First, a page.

Shane Mac Has a Message to Deliver (via Your Blockchain Wallet)
Shane Mac is the co-founder of XMTP, an open protocol and network for web3 messaging.
In a wide-ranging conversation with Li Jin for our inaugural Variant Founder Fellowship cohort, he discussed how web3 messaging can end the cold start problem for developers, why startups shouldn’t focus on adding new features, and how to make your crypto app ubiquitous.
Below the video, check out our biggest takeaways from his talk.
Wallet addresses are a “new identity”
Websites gave us email, and cell phones led to SMS. In web3, Shane believes, the wallet is primed to become the main communication channel. Essentially, you’ve got all these addresses but no way to reach them. (Shane explains why messaging means developers can stop worrying about the cold start problem at 4:36.)
Why XMTP chose protocol over product
“With startups, it’s all about the sequencing of what you do and the constraints by which you operate,” says Shane. “And getting that wrong is how you die.”
Shane and XMTP spent a lot of energy and money building an app, but struggled to drum up excitement for it among its customer base: developers. Yet those devs were excited by the prospect of messages displaying within a wallet. That means Shane and team had to shift the strategy to make a network that could be ubiquitous, rather than an app—a seemingly harder task. Once they did, they set about getting trusted partners to use XMTP. (Hear how Shane scored a key pact with Coinbase at 13:20.)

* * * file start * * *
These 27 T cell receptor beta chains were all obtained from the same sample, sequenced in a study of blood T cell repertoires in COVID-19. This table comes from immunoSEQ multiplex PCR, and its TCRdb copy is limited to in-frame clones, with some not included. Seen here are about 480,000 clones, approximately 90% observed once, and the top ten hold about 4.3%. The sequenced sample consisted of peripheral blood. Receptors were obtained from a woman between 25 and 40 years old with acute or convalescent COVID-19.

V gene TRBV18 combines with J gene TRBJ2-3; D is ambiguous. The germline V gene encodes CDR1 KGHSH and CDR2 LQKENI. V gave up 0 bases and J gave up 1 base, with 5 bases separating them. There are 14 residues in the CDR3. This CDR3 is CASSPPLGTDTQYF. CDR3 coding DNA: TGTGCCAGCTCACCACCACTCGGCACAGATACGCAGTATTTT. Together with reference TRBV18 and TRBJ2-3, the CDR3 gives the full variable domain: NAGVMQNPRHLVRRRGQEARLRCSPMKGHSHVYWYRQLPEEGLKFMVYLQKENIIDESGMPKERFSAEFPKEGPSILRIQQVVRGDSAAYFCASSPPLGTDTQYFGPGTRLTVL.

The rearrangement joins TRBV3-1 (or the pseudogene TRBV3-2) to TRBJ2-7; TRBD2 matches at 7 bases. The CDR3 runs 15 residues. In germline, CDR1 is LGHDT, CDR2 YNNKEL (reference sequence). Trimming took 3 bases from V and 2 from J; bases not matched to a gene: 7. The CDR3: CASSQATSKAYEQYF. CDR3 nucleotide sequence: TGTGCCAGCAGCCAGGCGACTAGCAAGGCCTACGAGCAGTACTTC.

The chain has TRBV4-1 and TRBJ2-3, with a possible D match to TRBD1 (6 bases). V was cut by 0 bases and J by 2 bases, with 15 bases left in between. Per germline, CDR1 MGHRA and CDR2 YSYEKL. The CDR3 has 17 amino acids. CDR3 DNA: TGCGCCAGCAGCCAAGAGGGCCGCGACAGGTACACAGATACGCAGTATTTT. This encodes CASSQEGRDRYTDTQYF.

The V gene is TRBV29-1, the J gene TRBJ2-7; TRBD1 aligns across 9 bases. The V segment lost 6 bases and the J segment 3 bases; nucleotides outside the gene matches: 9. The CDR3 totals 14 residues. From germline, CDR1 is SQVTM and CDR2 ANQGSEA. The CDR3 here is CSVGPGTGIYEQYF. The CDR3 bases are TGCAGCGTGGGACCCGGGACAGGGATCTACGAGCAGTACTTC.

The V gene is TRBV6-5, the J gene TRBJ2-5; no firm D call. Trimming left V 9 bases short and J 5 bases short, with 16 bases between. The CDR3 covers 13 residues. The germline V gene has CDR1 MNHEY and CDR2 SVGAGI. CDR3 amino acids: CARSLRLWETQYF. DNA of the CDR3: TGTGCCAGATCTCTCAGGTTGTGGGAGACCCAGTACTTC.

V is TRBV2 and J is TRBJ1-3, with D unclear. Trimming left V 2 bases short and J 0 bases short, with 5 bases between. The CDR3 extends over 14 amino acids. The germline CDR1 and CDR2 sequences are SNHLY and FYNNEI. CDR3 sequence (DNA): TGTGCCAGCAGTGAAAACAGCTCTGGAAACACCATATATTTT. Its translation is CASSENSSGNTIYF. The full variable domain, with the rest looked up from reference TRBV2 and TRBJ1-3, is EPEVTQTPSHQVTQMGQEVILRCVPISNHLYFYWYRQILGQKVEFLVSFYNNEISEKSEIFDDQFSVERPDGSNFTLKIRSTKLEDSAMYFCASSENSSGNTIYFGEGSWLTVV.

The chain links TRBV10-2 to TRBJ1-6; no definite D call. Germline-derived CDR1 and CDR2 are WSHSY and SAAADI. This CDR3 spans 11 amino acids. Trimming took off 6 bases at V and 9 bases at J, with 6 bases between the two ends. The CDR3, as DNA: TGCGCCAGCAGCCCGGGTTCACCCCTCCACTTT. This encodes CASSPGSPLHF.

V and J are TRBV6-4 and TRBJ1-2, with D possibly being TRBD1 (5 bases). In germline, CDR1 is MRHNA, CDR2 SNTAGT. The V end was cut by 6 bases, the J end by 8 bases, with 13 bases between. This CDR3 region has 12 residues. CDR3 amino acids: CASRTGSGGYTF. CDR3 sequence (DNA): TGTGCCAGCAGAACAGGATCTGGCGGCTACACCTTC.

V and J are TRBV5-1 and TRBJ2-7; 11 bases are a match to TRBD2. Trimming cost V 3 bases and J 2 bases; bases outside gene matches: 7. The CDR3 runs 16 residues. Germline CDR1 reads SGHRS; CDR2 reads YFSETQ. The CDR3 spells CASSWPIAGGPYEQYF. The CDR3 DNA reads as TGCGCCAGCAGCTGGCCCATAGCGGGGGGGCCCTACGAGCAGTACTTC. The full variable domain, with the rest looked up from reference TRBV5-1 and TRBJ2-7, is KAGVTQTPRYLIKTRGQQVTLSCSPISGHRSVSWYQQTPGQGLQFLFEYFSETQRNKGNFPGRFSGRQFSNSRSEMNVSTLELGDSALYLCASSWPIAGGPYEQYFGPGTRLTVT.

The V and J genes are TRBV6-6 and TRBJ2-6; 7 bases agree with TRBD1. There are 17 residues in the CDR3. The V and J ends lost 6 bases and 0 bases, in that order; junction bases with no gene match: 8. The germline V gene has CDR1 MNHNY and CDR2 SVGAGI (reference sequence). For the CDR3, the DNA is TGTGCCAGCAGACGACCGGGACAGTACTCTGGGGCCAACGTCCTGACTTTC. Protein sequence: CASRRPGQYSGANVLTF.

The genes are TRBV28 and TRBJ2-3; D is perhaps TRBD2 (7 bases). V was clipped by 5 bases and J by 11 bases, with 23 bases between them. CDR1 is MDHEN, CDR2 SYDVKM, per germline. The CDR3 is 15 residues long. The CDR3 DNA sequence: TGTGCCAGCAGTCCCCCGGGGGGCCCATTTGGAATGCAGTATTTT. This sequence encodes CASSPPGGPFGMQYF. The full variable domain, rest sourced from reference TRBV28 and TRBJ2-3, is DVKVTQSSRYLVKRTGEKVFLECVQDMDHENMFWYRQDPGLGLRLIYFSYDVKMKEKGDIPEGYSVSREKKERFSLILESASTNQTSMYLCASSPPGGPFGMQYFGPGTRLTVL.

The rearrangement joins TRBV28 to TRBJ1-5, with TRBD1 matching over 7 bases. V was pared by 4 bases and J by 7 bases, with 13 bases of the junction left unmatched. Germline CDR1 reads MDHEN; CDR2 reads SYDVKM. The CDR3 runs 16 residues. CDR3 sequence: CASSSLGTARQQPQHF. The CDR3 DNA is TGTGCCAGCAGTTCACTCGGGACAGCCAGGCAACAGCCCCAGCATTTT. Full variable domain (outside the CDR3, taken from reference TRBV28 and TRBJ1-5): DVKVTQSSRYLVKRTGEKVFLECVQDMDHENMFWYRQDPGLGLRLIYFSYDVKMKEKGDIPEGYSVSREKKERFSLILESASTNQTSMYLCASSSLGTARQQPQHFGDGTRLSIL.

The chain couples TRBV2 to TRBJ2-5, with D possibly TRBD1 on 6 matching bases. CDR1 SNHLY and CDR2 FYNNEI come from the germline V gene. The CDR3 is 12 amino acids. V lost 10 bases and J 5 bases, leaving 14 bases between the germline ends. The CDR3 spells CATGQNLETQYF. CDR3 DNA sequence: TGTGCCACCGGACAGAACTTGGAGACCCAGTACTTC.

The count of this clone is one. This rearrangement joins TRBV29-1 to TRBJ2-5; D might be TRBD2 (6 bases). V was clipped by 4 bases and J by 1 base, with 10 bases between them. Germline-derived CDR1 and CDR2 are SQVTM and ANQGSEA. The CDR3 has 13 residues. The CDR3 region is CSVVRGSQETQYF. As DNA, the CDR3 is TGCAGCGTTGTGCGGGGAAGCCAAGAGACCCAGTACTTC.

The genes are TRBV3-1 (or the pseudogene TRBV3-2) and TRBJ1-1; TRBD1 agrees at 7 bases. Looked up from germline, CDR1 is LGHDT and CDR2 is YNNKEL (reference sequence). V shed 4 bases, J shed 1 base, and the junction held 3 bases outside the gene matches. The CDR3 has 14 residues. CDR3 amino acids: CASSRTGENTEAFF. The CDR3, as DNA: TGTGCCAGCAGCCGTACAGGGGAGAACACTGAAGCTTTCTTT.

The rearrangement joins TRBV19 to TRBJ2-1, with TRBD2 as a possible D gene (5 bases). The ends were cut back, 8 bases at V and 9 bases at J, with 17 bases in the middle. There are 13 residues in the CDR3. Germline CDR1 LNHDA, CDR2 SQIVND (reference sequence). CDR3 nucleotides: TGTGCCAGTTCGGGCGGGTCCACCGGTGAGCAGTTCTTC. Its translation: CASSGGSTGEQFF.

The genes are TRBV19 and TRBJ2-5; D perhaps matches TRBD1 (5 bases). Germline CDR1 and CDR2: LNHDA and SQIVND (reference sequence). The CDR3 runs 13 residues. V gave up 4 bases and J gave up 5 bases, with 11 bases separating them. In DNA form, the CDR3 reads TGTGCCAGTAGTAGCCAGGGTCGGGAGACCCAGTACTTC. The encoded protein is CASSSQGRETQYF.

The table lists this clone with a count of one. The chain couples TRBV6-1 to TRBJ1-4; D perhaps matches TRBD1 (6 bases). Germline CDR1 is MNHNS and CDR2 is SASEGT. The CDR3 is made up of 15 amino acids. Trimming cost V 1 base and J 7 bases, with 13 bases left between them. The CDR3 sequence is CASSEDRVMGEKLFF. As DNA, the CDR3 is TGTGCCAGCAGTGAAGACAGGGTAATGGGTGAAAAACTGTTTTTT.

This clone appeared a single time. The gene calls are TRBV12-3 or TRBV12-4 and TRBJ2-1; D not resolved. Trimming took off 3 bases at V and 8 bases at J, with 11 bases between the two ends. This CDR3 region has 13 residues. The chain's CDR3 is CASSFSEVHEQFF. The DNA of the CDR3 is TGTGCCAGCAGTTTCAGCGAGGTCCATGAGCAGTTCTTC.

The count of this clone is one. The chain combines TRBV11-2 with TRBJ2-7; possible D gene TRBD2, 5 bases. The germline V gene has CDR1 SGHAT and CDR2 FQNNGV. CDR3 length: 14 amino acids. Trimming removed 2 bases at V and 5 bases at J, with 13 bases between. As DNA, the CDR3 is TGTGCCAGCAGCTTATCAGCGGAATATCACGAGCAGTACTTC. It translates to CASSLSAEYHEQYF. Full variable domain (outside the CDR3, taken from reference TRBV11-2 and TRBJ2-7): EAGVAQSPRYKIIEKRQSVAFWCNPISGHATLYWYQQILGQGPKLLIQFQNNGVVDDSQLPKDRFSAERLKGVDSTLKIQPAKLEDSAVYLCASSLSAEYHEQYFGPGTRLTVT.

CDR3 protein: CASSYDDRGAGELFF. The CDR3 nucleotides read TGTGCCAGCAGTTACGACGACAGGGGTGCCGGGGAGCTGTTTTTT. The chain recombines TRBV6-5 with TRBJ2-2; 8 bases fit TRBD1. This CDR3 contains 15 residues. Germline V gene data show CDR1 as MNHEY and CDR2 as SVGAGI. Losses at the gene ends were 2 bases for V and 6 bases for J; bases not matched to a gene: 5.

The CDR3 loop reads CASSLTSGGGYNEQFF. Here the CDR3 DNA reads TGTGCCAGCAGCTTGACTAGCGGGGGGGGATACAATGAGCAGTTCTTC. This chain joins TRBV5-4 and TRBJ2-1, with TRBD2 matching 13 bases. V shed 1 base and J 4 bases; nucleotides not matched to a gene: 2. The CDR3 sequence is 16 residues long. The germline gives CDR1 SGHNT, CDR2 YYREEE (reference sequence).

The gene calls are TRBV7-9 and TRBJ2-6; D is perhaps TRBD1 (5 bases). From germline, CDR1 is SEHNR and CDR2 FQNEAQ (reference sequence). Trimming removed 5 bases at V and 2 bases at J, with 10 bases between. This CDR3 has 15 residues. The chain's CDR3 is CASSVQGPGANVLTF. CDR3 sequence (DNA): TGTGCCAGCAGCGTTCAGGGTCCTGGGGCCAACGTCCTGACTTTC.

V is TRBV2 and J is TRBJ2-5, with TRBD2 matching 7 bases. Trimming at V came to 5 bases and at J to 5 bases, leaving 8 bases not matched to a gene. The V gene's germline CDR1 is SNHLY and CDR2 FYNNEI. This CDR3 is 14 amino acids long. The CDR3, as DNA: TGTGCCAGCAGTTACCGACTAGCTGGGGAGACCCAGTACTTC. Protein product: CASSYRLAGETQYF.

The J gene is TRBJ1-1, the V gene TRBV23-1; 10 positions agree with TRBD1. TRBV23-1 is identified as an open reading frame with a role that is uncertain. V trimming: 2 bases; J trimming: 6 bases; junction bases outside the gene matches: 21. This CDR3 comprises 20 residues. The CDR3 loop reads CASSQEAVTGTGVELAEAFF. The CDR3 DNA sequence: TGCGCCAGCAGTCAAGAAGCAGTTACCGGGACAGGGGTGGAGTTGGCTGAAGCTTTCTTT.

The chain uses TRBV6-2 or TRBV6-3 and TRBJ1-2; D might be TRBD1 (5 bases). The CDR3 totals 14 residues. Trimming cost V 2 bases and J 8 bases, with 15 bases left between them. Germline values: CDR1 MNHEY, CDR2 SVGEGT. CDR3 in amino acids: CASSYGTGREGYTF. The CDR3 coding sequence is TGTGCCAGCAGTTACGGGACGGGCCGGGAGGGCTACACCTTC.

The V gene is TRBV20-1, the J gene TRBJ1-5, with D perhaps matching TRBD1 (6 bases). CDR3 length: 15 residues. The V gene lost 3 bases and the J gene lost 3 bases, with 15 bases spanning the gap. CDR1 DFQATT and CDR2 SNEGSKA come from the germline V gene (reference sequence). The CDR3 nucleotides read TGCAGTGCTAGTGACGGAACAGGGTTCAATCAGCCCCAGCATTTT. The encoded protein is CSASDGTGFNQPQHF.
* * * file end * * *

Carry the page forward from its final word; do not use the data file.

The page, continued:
“Think smaller to build bigger”
There’s no shortage of challenges in web3 waiting to be solved. Don’t try to solve them all at once, Shane urges. Instead, get specific, both in terms of the problem and the specific customer. “I always just try to keep reducing the surface area, so then my go-to-market is so targeted.” (Shane explains the temptation that causes many web3 companies to abandon product principles at 22:34.)
Don’t add features, remove them.
Founders can too often get caught up in the feature hamster wheel. “You end up lying to yourself as a founder by thinking the next feature is going to be the one that grows,” Shane says. Instead, he advises focusing on “editing, reducing or removing the features you have that aren’t growing.”
Building more features instead of refining your core offering leads to a problem where you don’t have one thing that everybody loves, but instead “six things that kind of work.” (Find out what Shane asks founders to see if they’re focusing on the right thing at 24:42.)
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